Comment by drewcorb — October 1, 2012 @ 1:19 pm

  29. Of course I understand that. There are plenty of illegal drugs that would make a player feel confident at the plate, too. If my player/assets are hurting themselves doing something that they only thinks helps them, then I won’t let them do it. I’m mostly a labor guy, but organizations have to think about their players as long-term assets too.

    Comment by Eno Sarris — October 1, 2012 @ 1:19 pm

  30. Whoops I basically said the exact same thing below in the thread. Sorry for clogging up space on here.

    Comment by drewcorb — October 1, 2012 @ 1:20 pm

  31. By this logic every batter should use a light bat as to not fatigue the muscles unnecessarily? Maybe a study should be done with bats of ten different weights to see which one gets the best results? Ridiculous maybe? We shouldn’t over-analyze everything, this is a game palyed by humans, not machines.

    Comment by Hurtlockertwo — October 1, 2012 @ 1:27 pm

  32. i think freakonomics covered this in one of the early episodes. howard is far from alone in turning his back on science in favor of ritual comfort.

    Comment by jcxy — October 1, 2012 @ 1:46 pm

  33. err, podcast episodes

    Comment by jcxy — October 1, 2012 @ 1:47 pm

  34. At LA Tech we just finished a study with something called the flexi bat. trials showed that it increased bat speed, so we’re having our baseball team try it out.

    Comment by HPJoker — October 1, 2012 @ 2:01 pm

  35. Ummmmm, I think you’re overreacting a bit. It’s notlike there is a rash of weighted pipe, broken toe injuries. It’s a fluke, no more so than the usual assortment of goofball injuries that happen every year like throwing out your back lifting luggage. That’s life, you can’t legislate all the randomness of life away

    Comment by anon — October 1, 2012 @ 2:49 pm

  36. your best bet is always just to get into the box and grip it and rip it.

    I’m sure the studies have something to do with muscles tiring. If you put a 10 rep of 225 benching, then go to do a 125, that 125 is going to be light…for the first 2 to 3 times. But if you could put up 125 30 times at first, if you do 225 first 10 times I bet you only get to 15 or 20 on the 125 reps.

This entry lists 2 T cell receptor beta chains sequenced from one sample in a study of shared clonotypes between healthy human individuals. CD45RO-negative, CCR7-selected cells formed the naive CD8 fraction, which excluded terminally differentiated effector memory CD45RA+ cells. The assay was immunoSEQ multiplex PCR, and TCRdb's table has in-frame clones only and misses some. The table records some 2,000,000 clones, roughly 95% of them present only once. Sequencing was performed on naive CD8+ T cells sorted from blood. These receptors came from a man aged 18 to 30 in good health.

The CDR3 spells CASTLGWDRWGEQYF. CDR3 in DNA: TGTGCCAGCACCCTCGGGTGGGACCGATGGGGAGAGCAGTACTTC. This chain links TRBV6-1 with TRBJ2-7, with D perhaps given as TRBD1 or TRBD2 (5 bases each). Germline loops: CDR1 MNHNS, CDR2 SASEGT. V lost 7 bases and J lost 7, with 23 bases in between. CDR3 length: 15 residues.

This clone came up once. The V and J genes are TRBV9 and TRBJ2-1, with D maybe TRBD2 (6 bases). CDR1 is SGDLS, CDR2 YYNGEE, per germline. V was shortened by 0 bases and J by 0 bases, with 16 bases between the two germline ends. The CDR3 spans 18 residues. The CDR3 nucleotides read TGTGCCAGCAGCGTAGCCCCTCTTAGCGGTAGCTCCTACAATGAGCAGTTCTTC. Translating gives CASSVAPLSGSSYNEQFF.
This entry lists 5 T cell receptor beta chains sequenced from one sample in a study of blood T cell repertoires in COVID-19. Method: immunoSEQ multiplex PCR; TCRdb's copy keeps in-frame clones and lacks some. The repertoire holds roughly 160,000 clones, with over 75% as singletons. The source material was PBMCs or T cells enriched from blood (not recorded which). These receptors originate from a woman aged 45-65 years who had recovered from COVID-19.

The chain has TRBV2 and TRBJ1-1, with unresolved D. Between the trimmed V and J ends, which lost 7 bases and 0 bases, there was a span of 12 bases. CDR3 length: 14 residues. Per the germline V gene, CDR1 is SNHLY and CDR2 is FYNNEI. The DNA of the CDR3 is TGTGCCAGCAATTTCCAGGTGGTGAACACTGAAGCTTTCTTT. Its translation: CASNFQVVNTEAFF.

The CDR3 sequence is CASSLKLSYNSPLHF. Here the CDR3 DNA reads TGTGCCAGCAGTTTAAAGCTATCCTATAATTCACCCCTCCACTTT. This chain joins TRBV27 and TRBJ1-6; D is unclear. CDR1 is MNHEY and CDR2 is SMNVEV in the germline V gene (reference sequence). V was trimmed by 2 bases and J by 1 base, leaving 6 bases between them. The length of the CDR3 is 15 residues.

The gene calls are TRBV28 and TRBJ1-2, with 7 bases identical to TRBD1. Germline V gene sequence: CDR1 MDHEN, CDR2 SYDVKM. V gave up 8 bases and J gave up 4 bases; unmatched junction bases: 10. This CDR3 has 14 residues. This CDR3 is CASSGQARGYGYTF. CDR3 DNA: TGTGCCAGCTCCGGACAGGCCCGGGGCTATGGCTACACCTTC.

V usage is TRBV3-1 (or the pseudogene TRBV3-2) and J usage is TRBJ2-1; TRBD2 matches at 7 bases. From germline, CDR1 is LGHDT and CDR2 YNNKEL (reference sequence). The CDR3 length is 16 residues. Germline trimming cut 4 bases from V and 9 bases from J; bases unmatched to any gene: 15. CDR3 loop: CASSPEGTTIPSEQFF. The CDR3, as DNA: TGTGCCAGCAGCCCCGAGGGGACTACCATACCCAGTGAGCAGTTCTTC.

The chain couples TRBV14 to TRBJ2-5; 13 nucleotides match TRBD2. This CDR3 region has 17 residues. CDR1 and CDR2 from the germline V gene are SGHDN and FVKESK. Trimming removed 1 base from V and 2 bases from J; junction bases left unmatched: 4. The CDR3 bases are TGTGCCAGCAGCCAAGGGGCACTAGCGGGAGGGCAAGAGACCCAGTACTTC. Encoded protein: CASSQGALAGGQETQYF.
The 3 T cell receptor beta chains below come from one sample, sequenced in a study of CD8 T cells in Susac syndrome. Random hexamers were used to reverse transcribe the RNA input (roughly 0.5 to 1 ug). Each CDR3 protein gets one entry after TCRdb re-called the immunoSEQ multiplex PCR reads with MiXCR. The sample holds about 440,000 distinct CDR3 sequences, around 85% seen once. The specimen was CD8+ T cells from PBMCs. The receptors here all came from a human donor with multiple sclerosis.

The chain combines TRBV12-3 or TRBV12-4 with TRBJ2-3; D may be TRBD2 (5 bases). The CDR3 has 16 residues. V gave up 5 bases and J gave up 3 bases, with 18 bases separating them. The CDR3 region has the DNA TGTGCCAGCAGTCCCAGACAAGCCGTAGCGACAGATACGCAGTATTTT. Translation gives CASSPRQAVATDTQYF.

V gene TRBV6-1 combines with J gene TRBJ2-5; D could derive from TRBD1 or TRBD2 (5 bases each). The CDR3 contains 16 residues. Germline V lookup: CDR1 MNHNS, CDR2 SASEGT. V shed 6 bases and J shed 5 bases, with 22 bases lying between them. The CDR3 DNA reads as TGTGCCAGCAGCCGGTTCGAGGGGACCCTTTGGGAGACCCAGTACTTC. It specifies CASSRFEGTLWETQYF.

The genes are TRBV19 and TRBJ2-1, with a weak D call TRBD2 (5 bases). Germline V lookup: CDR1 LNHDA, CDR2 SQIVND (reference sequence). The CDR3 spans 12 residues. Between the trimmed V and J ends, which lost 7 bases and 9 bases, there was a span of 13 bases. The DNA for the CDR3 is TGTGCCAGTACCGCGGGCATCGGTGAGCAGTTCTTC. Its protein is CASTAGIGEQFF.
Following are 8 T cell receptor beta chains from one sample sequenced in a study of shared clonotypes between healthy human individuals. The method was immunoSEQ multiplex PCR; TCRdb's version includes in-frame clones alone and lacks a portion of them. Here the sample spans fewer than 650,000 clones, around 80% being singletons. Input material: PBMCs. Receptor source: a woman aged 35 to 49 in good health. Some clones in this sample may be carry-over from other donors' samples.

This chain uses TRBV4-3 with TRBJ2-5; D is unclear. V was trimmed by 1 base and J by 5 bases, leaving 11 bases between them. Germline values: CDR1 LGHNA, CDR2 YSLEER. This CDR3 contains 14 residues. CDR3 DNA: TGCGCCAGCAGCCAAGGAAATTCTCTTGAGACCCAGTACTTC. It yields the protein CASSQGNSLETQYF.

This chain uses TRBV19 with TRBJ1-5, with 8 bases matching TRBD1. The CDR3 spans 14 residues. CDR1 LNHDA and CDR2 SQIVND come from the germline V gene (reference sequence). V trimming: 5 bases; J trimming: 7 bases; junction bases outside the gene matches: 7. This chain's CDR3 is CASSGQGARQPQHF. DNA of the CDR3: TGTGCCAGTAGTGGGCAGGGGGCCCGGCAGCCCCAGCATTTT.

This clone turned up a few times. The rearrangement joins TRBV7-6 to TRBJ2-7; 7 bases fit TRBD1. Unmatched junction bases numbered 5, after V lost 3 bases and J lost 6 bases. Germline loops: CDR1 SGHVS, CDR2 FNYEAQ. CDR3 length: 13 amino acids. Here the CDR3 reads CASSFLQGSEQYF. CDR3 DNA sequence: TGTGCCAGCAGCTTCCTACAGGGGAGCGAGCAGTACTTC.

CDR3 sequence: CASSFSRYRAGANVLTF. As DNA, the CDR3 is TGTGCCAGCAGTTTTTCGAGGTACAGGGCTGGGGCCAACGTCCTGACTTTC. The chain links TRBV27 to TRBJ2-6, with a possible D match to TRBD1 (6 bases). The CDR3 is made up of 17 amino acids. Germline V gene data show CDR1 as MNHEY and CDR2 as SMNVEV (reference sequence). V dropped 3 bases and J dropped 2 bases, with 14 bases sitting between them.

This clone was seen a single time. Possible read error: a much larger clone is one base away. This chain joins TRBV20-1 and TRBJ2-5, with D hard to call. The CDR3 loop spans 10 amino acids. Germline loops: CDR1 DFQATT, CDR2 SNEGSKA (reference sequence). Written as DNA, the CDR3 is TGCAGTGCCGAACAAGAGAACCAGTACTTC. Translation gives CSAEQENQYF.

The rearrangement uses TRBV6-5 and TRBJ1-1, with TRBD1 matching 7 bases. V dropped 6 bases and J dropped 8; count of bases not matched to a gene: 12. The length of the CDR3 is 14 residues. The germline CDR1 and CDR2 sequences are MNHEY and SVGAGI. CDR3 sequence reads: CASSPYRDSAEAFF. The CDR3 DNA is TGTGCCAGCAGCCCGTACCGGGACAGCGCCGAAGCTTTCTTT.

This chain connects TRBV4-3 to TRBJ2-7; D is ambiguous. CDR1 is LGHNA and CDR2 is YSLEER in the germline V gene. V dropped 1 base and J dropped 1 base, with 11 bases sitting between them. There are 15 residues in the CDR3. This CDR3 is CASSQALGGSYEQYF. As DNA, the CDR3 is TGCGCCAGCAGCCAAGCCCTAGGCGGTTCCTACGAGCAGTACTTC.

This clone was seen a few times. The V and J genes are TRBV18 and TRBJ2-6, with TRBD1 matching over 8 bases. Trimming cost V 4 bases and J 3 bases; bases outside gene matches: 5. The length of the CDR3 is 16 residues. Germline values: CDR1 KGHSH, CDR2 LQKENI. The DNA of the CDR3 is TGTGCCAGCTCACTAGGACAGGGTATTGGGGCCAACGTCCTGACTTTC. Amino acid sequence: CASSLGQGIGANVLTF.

regardless, it’s all a waste of time. Get in the box and swing, let’s go.

    Comment by Bill — October 1, 2012 @ 2:52 pm

  37. One might question whether decreased bat speed might actually help Howard beat the overshift.

    Comment by KM — October 1, 2012 @ 3:23 pm

  38. Swinging a heavy bat/donut/pipe in the on-deck circle is mainly to stretch the muscles and create a bit more flexibility. No one is swinging a weighted bat with full intention of mimicking the effort they put into a normal bat swing.

    And then when you do grab the real bat, it obviously feels much lighter and your primary swing mechanic muscles are warmed up and ready to contract in a lightning strike.

    Comment by Nate — October 1, 2012 @ 3:28 pm

  39. Gotta agree with the masses on this one Eno. Your long toss example doesn’t hold. Teams banned it because it exacerbated the risk of injury. This is more akin to corking your bat or wearing phiten.

    Comment by jpg — October 1, 2012 @ 3:33 pm

  40. I didn’t read the study referenced here (and most likely didn’t even read the WSJ article ABOUT the study), but I feel confident in using old-timey, untested baseball wisdom to refute a scientific study.

    Comment by Most commenters Here — October 1, 2012 @ 4:19 pm

  41. thank you, Ryan

    Comment by payroll — October 1, 2012 @ 4:55 pm

  42. For starters, they didn’t have “that person” test the premise at all, where “that person” is a major-league hitter. They tested college kids. To suppose that lessons learned from college players apply to major leaguers is like saying making a paper glider teaches you how to design an airplane: maybe, just maybe, some of the principles carry over, but many do not, and it’s a fool’s exercise to assert that they do. Of course, WSJ is very fond of this kind of fool’s exercise when talking about things other than Wall Street.